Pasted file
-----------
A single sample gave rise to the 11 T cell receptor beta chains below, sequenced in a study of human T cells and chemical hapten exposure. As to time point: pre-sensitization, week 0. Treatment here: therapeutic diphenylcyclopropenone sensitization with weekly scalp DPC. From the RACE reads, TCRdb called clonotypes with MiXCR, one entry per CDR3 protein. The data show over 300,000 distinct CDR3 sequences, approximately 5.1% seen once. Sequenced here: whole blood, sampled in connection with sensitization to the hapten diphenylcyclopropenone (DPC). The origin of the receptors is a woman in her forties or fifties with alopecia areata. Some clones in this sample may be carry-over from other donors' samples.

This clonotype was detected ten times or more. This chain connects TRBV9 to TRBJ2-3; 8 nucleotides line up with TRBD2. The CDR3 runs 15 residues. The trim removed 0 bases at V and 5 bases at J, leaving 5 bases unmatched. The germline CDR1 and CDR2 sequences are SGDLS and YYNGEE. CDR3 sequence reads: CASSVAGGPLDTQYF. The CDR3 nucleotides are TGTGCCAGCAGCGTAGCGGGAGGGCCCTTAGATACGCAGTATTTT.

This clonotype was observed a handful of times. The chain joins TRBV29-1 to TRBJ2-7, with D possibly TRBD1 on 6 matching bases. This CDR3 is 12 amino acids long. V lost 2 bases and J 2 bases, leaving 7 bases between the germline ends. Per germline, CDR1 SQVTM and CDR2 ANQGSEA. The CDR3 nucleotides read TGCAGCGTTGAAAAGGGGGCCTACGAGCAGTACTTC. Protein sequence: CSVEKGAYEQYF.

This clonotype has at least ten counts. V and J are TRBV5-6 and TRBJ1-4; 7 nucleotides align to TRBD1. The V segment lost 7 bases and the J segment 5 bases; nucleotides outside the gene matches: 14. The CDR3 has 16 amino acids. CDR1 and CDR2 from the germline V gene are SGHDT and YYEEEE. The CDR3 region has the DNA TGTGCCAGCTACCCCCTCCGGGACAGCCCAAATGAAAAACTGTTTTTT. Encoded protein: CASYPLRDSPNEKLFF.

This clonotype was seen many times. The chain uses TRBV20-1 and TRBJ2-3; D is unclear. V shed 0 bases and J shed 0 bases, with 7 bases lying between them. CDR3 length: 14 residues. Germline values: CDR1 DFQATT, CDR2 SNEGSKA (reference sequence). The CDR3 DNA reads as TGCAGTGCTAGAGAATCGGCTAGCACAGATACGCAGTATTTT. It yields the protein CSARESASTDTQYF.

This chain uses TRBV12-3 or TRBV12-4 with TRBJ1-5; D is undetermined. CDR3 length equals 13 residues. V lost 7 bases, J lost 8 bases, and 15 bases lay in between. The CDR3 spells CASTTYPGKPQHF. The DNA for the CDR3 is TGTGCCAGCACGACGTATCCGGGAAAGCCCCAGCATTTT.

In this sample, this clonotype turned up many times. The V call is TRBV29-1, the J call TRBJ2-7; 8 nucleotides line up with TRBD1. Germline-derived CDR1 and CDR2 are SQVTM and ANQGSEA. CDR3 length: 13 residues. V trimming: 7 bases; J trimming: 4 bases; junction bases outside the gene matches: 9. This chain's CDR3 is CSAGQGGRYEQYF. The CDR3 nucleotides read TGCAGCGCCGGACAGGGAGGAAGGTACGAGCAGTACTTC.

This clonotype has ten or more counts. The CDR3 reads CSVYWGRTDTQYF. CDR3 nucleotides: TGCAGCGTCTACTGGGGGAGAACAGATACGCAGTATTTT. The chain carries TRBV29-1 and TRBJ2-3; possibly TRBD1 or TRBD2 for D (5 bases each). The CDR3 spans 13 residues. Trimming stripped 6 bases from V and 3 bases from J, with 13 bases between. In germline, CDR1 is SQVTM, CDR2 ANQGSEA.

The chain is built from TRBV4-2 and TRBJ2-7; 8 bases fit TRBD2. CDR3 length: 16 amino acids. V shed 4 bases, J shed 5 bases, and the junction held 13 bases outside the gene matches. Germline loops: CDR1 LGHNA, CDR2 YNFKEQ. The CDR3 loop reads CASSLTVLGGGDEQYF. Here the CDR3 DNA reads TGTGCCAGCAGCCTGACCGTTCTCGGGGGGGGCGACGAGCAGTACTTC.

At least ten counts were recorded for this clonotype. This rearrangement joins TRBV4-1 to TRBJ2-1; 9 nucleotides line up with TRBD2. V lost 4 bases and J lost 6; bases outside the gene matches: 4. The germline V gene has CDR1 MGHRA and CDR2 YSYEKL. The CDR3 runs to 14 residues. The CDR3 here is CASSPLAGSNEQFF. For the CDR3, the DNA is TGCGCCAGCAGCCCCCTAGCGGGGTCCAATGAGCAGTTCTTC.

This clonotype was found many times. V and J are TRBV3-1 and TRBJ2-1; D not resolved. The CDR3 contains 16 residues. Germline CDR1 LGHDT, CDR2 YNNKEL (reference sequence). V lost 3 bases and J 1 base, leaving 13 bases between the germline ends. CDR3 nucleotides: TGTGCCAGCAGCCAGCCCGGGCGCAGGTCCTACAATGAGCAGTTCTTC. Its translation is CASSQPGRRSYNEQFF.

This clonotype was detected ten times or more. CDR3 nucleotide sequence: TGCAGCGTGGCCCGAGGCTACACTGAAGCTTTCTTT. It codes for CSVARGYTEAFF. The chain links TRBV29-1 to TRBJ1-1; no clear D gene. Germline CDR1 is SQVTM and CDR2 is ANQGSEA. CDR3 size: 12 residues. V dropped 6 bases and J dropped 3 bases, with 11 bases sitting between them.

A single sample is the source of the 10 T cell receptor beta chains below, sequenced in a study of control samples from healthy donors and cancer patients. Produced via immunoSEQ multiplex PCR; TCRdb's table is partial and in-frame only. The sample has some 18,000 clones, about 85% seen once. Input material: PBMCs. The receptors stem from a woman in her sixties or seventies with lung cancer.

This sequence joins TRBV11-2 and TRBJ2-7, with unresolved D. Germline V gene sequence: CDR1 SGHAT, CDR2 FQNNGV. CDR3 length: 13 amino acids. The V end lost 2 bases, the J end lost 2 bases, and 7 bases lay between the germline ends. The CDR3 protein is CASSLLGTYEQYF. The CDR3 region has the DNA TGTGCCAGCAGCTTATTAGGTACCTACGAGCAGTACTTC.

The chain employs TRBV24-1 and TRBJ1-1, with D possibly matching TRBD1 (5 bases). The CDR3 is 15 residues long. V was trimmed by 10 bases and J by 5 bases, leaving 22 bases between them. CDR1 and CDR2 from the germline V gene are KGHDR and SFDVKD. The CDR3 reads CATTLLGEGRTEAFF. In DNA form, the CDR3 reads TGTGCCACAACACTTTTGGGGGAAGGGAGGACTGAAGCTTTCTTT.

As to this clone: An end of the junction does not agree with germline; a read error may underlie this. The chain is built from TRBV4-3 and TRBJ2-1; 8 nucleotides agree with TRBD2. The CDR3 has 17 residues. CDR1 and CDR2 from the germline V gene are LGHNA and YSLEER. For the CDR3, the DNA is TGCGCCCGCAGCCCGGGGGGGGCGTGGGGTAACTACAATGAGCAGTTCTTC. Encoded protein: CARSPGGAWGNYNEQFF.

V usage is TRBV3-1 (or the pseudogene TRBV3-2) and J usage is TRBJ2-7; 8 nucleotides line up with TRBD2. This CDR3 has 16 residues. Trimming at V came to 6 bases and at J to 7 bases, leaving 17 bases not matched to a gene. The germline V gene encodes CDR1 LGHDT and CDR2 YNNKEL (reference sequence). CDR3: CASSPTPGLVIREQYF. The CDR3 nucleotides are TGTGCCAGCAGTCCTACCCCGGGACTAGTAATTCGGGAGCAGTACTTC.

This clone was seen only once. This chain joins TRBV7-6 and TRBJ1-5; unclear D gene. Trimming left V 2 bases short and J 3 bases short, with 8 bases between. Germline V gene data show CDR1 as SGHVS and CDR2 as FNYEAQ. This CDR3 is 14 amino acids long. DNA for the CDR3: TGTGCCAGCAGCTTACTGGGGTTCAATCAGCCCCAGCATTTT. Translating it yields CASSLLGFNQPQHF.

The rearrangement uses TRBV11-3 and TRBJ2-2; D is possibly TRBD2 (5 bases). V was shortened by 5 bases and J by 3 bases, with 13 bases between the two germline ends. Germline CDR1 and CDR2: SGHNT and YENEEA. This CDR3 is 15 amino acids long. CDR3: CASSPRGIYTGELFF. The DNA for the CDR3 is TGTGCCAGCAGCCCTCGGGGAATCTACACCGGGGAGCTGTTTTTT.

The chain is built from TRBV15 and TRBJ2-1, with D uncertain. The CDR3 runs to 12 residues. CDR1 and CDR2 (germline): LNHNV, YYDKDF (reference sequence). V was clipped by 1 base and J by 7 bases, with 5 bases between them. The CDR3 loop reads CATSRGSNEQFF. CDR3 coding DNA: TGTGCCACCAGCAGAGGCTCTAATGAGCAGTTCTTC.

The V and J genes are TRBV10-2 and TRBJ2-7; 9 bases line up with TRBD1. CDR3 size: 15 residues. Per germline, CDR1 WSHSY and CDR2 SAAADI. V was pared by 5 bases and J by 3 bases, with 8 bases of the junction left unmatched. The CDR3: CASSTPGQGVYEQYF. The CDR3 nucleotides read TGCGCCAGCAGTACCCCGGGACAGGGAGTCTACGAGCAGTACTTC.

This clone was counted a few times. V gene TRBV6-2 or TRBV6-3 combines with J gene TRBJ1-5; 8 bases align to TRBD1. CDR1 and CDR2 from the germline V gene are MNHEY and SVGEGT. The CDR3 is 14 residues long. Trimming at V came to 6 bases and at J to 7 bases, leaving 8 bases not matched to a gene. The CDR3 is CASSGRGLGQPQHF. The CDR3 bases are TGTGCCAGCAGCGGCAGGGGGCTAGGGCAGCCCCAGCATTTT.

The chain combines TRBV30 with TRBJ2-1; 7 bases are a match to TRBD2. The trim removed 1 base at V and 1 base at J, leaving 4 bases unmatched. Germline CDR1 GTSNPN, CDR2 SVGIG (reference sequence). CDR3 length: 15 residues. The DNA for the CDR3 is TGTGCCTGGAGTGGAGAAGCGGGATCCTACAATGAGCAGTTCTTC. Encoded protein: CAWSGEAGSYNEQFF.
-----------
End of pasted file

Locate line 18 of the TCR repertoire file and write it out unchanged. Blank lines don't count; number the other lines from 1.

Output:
This clone was seen only once. This chain joins TRBV7-6 and TRBJ1-5; unclear D gene. Trimming left V 2 bases short and J 3 bases short, with 8 bases between. Germline V gene data show CDR1 as SGHVS and CDR2 as FNYEAQ. This CDR3 is 14 amino acids long. DNA for the CDR3: TGTGCCAGCAGCTTACTGGGGTTCAATCAGCCCCAGCATTTT. Translating it yields CASSLLGFNQPQHF.